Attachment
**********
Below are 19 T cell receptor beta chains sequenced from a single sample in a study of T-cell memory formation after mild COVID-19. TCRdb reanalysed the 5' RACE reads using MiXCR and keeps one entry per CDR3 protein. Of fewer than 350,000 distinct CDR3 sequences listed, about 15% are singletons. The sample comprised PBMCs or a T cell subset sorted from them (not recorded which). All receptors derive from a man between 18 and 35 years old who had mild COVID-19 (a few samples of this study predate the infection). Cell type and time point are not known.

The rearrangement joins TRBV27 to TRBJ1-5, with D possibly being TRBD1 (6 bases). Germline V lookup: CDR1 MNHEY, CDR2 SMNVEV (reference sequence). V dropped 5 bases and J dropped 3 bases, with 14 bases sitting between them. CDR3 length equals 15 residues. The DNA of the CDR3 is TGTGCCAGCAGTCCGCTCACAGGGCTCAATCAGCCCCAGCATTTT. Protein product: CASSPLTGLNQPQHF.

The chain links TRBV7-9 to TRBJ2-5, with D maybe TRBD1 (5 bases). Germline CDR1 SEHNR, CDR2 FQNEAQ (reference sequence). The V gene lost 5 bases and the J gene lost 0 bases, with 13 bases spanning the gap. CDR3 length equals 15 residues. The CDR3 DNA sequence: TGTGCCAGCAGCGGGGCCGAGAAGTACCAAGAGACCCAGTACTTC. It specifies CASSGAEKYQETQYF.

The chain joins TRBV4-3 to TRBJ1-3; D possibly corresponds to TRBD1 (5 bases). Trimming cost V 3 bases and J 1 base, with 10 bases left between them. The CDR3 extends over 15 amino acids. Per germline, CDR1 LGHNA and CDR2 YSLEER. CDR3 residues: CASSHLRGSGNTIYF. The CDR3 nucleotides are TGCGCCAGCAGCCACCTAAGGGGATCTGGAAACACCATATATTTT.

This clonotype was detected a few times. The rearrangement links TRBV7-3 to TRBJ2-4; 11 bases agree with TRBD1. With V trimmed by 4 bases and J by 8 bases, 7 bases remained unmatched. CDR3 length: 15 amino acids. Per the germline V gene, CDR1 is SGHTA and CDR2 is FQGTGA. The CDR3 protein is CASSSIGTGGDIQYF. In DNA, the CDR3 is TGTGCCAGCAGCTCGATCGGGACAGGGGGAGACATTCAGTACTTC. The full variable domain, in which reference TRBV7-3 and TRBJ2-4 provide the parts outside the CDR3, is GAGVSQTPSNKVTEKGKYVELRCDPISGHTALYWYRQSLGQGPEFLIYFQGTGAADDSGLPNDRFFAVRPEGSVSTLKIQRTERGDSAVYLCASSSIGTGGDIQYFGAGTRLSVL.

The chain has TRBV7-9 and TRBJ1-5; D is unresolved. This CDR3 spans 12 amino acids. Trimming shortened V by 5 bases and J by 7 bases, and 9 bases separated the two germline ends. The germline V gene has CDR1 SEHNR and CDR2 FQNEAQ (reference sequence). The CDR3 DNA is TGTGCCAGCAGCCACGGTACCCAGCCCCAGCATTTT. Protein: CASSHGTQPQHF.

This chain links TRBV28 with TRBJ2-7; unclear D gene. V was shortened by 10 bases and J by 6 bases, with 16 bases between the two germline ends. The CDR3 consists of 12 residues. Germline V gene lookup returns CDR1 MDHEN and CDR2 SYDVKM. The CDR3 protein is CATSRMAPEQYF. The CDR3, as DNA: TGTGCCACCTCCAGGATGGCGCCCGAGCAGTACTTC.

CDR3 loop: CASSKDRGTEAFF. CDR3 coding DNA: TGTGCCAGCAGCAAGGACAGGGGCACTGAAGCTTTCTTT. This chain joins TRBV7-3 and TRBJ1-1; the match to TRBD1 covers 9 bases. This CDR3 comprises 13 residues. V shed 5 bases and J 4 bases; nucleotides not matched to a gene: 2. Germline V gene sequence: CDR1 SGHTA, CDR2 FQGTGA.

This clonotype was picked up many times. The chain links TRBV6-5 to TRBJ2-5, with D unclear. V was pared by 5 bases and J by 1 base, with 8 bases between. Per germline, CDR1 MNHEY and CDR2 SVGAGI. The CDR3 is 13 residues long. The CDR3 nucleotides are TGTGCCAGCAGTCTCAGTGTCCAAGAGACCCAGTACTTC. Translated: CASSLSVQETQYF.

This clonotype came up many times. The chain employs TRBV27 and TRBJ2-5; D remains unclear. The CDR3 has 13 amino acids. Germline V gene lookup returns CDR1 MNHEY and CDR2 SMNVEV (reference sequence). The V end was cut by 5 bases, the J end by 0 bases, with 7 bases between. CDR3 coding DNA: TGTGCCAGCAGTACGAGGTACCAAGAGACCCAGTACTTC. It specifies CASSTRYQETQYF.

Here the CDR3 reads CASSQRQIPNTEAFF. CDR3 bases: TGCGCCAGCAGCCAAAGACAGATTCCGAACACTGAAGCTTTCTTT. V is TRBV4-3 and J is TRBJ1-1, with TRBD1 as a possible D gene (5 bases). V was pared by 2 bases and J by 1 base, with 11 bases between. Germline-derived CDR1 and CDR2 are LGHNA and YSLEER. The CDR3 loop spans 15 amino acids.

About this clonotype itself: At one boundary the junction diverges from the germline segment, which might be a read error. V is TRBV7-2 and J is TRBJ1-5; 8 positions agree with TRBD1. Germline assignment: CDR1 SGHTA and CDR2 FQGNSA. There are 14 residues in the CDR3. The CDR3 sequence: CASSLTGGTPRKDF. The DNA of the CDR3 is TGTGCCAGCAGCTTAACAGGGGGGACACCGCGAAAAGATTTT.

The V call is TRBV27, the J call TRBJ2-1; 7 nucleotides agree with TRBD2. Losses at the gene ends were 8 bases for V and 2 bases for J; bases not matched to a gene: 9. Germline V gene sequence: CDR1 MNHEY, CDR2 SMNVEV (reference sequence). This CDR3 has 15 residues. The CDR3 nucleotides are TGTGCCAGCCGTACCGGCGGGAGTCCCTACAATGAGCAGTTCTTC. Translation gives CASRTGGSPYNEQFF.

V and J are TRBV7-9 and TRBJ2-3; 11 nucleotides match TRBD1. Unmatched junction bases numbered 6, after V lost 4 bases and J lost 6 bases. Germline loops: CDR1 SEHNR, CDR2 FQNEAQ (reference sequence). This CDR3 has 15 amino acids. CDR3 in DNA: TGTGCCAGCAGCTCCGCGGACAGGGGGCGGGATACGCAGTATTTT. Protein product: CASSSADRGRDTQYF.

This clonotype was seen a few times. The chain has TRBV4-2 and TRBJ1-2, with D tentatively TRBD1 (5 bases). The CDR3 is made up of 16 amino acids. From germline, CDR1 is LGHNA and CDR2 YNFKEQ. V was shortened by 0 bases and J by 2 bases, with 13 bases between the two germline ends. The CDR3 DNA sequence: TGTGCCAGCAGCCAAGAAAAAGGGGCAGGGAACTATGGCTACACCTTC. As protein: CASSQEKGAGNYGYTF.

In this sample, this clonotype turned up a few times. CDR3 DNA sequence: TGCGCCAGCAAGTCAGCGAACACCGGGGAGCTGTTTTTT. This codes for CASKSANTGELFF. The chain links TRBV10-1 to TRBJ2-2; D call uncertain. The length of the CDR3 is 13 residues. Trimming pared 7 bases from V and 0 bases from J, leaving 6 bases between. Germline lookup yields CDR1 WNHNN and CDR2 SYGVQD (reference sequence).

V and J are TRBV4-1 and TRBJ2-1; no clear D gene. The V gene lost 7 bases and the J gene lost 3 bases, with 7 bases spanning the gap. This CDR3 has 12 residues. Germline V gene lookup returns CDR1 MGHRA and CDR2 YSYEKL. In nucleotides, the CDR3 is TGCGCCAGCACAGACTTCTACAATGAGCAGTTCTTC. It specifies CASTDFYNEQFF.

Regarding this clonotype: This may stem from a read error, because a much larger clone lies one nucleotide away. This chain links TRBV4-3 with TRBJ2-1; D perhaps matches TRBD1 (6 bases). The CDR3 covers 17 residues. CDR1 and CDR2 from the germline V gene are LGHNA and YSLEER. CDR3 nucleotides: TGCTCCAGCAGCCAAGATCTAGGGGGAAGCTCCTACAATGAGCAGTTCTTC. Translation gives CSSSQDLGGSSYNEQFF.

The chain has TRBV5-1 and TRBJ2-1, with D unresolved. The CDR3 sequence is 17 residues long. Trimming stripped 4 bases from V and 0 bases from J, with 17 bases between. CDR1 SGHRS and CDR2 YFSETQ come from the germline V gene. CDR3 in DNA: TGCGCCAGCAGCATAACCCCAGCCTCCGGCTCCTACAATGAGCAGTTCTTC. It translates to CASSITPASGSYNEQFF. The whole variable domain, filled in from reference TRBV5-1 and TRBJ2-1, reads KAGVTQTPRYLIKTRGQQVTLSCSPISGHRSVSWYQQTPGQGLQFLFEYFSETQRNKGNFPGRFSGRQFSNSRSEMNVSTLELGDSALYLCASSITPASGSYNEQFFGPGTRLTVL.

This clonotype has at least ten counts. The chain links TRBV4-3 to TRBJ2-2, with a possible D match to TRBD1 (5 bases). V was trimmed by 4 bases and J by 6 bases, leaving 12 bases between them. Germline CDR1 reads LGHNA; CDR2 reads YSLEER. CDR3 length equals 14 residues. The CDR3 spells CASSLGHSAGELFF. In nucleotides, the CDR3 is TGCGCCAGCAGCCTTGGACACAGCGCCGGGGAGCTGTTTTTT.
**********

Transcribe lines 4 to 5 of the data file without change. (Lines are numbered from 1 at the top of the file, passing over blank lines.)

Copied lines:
The chain joins TRBV4-3 to TRBJ1-3; D possibly corresponds to TRBD1 (5 bases). Trimming cost V 3 bases and J 1 base, with 10 bases left between them. The CDR3 extends over 15 amino acids. Per germline, CDR1 LGHNA and CDR2 YSLEER. CDR3 residues: CASSHLRGSGNTIYF. The CDR3 nucleotides are TGCGCCAGCAGCCACCTAAGGGGATCTGGAAACACCATATATTTT.

This clonotype was detected a few times. The rearrangement links TRBV7-3 to TRBJ2-4; 11 bases agree with TRBD1. With V trimmed by 4 bases and J by 8 bases, 7 bases remained unmatched. CDR3 length: 15 amino acids. Per the germline V gene, CDR1 is SGHTA and CDR2 is FQGTGA. The CDR3 protein is CASSSIGTGGDIQYF. In DNA, the CDR3 is TGTGCCAGCAGCTCGATCGGGACAGGGGGAGACATTCAGTACTTC. The full variable domain, in which reference TRBV7-3 and TRBJ2-4 provide the parts outside the CDR3, is GAGVSQTPSNKVTEKGKYVELRCDPISGHTALYWYRQSLGQGPEFLIYFQGTGAADDSGLPNDRFFAVRPEGSVSTLKIQRTERGDSAVYLCASSSIGTGGDIQYFGAGTRLSVL.